Three surprising ways the Protestant Reformation shaped our world


Martin Luther posting his 95 theses on the church door in Wittenberg, Germany.

 Martin Luther posting his 95 theses on the church door in Wittenberg, Germany.

Editor’s Note-Alec Ryrie is the author of “Protestants: The Faith That Made the Modern World” and professor of Christian history at Durham University in England.


(CNN)If you’re a Protestant, the anniversary of the revolution Martin Luther set in motion 500 years ago this Tuesday is a big deal. But even if you’re not, it should be. The Reformation was one of the decisive events that made the world we live in, for better or worse.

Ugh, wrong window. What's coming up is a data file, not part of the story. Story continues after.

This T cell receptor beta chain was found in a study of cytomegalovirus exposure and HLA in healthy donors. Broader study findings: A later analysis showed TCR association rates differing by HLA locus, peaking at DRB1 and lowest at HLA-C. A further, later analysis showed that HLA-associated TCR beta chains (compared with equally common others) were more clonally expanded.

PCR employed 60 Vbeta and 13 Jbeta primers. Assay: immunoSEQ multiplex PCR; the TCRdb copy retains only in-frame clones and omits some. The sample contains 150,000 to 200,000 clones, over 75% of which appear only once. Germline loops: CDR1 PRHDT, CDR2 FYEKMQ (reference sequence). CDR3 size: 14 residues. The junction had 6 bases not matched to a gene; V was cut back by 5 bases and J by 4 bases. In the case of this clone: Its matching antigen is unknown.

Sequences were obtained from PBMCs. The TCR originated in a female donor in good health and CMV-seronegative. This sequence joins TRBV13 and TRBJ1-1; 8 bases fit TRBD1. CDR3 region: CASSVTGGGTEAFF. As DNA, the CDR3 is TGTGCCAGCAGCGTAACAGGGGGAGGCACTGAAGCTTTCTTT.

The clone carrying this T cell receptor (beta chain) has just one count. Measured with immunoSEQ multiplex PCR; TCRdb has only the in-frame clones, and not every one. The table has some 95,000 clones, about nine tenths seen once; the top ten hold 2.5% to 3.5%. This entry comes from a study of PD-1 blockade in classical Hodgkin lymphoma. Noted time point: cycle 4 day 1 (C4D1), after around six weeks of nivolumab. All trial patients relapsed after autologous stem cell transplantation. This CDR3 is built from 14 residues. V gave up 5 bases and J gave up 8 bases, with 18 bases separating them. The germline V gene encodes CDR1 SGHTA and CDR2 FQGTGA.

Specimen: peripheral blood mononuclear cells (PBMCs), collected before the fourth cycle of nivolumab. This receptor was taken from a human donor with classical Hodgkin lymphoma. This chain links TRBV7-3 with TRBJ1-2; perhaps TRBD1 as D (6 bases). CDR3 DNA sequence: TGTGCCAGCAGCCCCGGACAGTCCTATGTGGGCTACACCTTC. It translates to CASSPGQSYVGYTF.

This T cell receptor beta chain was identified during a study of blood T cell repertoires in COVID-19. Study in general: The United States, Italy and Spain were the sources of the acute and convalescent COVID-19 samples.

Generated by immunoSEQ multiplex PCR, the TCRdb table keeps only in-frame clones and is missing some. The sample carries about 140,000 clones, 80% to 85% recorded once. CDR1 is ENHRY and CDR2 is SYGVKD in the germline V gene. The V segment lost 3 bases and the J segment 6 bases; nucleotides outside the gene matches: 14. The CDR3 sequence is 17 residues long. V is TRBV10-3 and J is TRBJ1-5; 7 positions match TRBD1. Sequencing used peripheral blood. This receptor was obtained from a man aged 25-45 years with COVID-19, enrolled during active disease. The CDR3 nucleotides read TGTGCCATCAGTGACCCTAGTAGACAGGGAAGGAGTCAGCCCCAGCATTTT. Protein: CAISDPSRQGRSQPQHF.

Luther and his followers weren’t trying to reshape the world: they were trying to save it. They had a gospel to proclaim and thought the end was near. But in their urgency they trampled down the walls that had kept life in Western Christendom neatly ordered.
Luther outflanked the power of the Catholic Church hierarchy with a new communications technology, the printing press, that allowed him to speak directly to the people. When he was finally dragged before the assembled majesty of church and empire in 1521 and ordered to renounce his errors, he refused, insisting that his conscience was captive to the Word of God, a higher authority than any pope, bishop or king.
Suddenly, everyone had a voice and no one could tell anyone else what to believe. Luther’s radical appeal to the total supremacy of personal faith would trigger nearly 200 years of religious warfare.

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